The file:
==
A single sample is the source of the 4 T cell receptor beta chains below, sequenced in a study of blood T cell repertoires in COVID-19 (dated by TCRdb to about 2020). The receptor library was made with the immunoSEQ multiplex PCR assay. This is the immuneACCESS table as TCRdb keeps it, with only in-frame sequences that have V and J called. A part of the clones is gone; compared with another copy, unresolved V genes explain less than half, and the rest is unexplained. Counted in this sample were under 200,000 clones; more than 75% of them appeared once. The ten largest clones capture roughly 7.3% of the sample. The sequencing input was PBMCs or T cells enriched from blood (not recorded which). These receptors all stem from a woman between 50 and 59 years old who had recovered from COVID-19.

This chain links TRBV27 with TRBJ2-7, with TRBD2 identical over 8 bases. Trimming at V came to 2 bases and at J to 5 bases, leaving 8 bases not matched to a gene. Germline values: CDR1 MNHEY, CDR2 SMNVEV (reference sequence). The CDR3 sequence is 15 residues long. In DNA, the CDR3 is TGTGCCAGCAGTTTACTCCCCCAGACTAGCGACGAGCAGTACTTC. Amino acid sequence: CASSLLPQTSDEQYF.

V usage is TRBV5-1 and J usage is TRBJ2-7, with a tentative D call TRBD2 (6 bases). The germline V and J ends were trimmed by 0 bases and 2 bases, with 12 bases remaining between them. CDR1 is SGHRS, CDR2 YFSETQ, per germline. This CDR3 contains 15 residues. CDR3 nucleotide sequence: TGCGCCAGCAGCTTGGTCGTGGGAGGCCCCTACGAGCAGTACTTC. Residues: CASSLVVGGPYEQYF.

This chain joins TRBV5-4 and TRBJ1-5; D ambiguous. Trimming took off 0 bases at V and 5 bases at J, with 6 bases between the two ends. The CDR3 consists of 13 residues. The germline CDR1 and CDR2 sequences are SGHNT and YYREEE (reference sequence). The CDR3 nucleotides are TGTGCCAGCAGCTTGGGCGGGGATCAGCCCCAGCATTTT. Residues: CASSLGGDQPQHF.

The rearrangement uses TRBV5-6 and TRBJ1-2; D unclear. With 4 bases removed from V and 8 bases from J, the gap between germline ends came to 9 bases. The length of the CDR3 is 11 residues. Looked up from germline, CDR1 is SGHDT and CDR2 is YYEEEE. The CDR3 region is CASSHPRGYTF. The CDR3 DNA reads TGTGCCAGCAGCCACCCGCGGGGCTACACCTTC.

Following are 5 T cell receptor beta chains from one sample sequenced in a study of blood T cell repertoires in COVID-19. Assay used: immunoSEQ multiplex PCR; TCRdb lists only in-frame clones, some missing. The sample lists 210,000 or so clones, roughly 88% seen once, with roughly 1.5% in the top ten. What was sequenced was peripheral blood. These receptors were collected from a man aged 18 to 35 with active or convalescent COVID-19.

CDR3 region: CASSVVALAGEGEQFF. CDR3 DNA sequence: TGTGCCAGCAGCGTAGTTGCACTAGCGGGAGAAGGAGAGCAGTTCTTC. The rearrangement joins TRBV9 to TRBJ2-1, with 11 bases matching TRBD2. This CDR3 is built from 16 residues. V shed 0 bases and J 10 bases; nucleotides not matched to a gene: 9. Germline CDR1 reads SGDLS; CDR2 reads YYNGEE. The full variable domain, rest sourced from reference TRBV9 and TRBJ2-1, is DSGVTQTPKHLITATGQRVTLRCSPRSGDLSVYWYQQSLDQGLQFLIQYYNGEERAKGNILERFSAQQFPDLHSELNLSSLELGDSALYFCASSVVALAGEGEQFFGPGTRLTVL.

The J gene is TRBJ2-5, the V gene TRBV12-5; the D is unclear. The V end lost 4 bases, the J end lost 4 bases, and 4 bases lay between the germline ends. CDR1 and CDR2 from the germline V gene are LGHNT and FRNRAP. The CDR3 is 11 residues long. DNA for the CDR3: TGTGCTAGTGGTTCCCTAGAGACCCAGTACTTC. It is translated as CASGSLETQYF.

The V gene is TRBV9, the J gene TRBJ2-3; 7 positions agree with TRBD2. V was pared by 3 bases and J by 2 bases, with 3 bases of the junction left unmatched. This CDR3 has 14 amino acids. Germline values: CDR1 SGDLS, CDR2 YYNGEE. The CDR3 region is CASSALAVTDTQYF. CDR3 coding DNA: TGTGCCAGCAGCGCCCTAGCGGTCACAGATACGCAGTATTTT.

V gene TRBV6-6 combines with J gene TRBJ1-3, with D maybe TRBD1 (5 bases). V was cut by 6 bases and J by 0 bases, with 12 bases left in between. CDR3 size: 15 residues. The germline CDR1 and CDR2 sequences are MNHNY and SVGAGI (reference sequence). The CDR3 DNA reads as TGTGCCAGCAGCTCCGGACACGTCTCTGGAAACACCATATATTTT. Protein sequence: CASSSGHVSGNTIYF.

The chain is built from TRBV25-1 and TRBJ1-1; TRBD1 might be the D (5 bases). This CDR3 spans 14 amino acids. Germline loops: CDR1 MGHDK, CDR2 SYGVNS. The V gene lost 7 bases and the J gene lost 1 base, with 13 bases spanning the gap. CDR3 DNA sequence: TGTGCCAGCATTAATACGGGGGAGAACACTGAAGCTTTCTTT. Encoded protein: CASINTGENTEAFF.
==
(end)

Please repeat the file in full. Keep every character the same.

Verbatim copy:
A single sample is the source of the 4 T cell receptor beta chains below, sequenced in a study of blood T cell repertoires in COVID-19 (dated by TCRdb to about 2020). The receptor library was made with the immunoSEQ multiplex PCR assay. This is the immuneACCESS table as TCRdb keeps it, with only in-frame sequences that have V and J called. A part of the clones is gone; compared with another copy, unresolved V genes explain less than half, and the rest is unexplained. Counted in this sample were under 200,000 clones; more than 75% of them appeared once. The ten largest clones capture roughly 7.3% of the sample. The sequencing input was PBMCs or T cells enriched from blood (not recorded which). These receptors all stem from a woman between 50 and 59 years old who had recovered from COVID-19.

This chain links TRBV27 with TRBJ2-7, with TRBD2 identical over 8 bases. Trimming at V came to 2 bases and at J to 5 bases, leaving 8 bases not matched to a gene. Germline values: CDR1 MNHEY, CDR2 SMNVEV (reference sequence). The CDR3 sequence is 15 residues long. In DNA, the CDR3 is TGTGCCAGCAGTTTACTCCCCCAGACTAGCGACGAGCAGTACTTC. Amino acid sequence: CASSLLPQTSDEQYF.

V usage is TRBV5-1 and J usage is TRBJ2-7, with a tentative D call TRBD2 (6 bases). The germline V and J ends were trimmed by 0 bases and 2 bases, with 12 bases remaining between them. CDR1 is SGHRS, CDR2 YFSETQ, per germline. This CDR3 contains 15 residues. CDR3 nucleotide sequence: TGCGCCAGCAGCTTGGTCGTGGGAGGCCCCTACGAGCAGTACTTC. Residues: CASSLVVGGPYEQYF.

This chain joins TRBV5-4 and TRBJ1-5; D ambiguous. Trimming took off 0 bases at V and 5 bases at J, with 6 bases between the two ends. The CDR3 consists of 13 residues. The germline CDR1 and CDR2 sequences are SGHNT and YYREEE (reference sequence). The CDR3 nucleotides are TGTGCCAGCAGCTTGGGCGGGGATCAGCCCCAGCATTTT. Residues: CASSLGGDQPQHF.

The rearrangement uses TRBV5-6 and TRBJ1-2; D unclear. With 4 bases removed from V and 8 bases from J, the gap between germline ends came to 9 bases. The length of the CDR3 is 11 residues. Looked up from germline, CDR1 is SGHDT and CDR2 is YYEEEE. The CDR3 region is CASSHPRGYTF. The CDR3 DNA reads TGTGCCAGCAGCCACCCGCGGGGCTACACCTTC.

Following are 5 T cell receptor beta chains from one sample sequenced in a study of blood T cell repertoires in COVID-19. Assay used: immunoSEQ multiplex PCR; TCRdb lists only in-frame clones, some missing. The sample lists 210,000 or so clones, roughly 88% seen once, with roughly 1.5% in the top ten. What was sequenced was peripheral blood. These receptors were collected from a man aged 18 to 35 with active or convalescent COVID-19.

CDR3 region: CASSVVALAGEGEQFF. CDR3 DNA sequence: TGTGCCAGCAGCGTAGTTGCACTAGCGGGAGAAGGAGAGCAGTTCTTC. The rearrangement joins TRBV9 to TRBJ2-1, with 11 bases matching TRBD2. This CDR3 is built from 16 residues. V shed 0 bases and J 10 bases; nucleotides not matched to a gene: 9. Germline CDR1 reads SGDLS; CDR2 reads YYNGEE. The full variable domain, rest sourced from reference TRBV9 and TRBJ2-1, is DSGVTQTPKHLITATGQRVTLRCSPRSGDLSVYWYQQSLDQGLQFLIQYYNGEERAKGNILERFSAQQFPDLHSELNLSSLELGDSALYFCASSVVALAGEGEQFFGPGTRLTVL.

The J gene is TRBJ2-5, the V gene TRBV12-5; the D is unclear. The V end lost 4 bases, the J end lost 4 bases, and 4 bases lay between the germline ends. CDR1 and CDR2 from the germline V gene are LGHNT and FRNRAP. The CDR3 is 11 residues long. DNA for the CDR3: TGTGCTAGTGGTTCCCTAGAGACCCAGTACTTC. It is translated as CASGSLETQYF.

The V gene is TRBV9, the J gene TRBJ2-3; 7 positions agree with TRBD2. V was pared by 3 bases and J by 2 bases, with 3 bases of the junction left unmatched. This CDR3 has 14 amino acids. Germline values: CDR1 SGDLS, CDR2 YYNGEE. The CDR3 region is CASSALAVTDTQYF. CDR3 coding DNA: TGTGCCAGCAGCGCCCTAGCGGTCACAGATACGCAGTATTTT.

V gene TRBV6-6 combines with J gene TRBJ1-3, with D maybe TRBD1 (5 bases). V was cut by 6 bases and J by 0 bases, with 12 bases left in between. CDR3 size: 15 residues. The germline CDR1 and CDR2 sequences are MNHNY and SVGAGI (reference sequence). The CDR3 DNA reads as TGTGCCAGCAGCTCCGGACACGTCTCTGGAAACACCATATATTTT. Protein sequence: CASSSGHVSGNTIYF.

The chain is built from TRBV25-1 and TRBJ1-1; TRBD1 might be the D (5 bases). This CDR3 spans 14 amino acids. Germline loops: CDR1 MGHDK, CDR2 SYGVNS. The V gene lost 7 bases and the J gene lost 1 base, with 13 bases spanning the gap. CDR3 DNA sequence: TGTGCCAGCATTAATACGGGGGAGAACACTGAAGCTTTCTTT. Encoded protein: CASINTGENTEAFF.